The Living is one of those unfortunate films ignorant of any world outside its author’s head. Main characters live without interests, hobbies or incomes. Massacres occur that should be heard for miles, but no sirens follow. An ostensibly destitute character working a rigidly scheduled job drives to Texas from Pennsylvania in the space of a jump cut, merely because the script’s Big Important Message demands he do so. All movies serve a master, and this one bows to its creator’s sermon.
Howard, a burly Southern stereotype, serves as the devil’s hand in this convoluted morality play. Gordon (Kenny Wormald) hires Howard to carry out a hit on his brother-in-law, Teddy (Fran Kranz), after the latter drunkenly abuses his wife Molly (Jocelin Donahue). Gordon’s mother (Joelle Carter) does the Lady Macbeth honors here: Gordon almost lets the transgression pass until she shames him for not punching Teddy’s ticket himself. That shade thrown his way converts his willingness to forgive into a desire for vengeance instantaneously; his entire decision-making process is rendered as comically casual. When he calls Howard, Gordon orders the hit with the same tone you’d order a pizza.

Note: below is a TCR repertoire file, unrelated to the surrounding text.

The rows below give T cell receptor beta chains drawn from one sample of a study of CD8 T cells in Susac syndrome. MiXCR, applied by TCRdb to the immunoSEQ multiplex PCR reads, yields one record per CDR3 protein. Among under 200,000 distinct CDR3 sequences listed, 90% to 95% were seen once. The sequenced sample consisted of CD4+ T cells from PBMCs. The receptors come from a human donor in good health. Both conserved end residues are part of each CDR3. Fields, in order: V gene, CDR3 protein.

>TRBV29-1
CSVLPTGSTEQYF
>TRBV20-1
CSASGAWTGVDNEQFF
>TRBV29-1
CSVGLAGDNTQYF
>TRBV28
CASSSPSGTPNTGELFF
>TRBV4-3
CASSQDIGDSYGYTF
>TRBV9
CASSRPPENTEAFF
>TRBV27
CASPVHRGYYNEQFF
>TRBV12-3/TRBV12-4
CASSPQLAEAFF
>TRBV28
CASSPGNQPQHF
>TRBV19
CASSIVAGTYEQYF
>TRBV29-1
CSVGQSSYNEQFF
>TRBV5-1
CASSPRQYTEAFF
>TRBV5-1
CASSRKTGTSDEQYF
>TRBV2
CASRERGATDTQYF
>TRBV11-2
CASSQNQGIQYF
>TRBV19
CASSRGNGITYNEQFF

That leaves us with two separate two-handers, with the film slowly transferring its tension from one to the other. The first half inundates us with disconcerting long shots that linger on signifiers of Teddy’s drunken transgression: empty beer bottles, broken glass, a bruised face. But when he and Molly begin to reconcile in earnest, leaving their unprocessed fury behind, that visual sense of dread trades over to the other pair. The second half turns its eye to Gordon and Howard, as the hitman’s proven mean streak—he shoots up diners and doesn’t bother to clean up—provides the film with its primary source of discomforting imagery. This is the simplistic formal philosophy with which director Jack Bryan has outfitted his movie: Wherever anger and violence appears, the aesthetics of anxiety follow along.
Bryan’s film is desperately angling to be described as “a shattering study of the aftereffects of violence.” We move inexorably toward the intersection of the two narratives, knowing full well that characters we’re suppose to sympathize with are going to die once we get there. This begs the crucial question of why we should care for characters who only exist as ethical signifiers, as pins to be bowled down. When the bloody conclusion commences, you have no reasons to feel bad for the bodies left behind: They’re just glorified footnotes in Bryan’s tiresome lecture.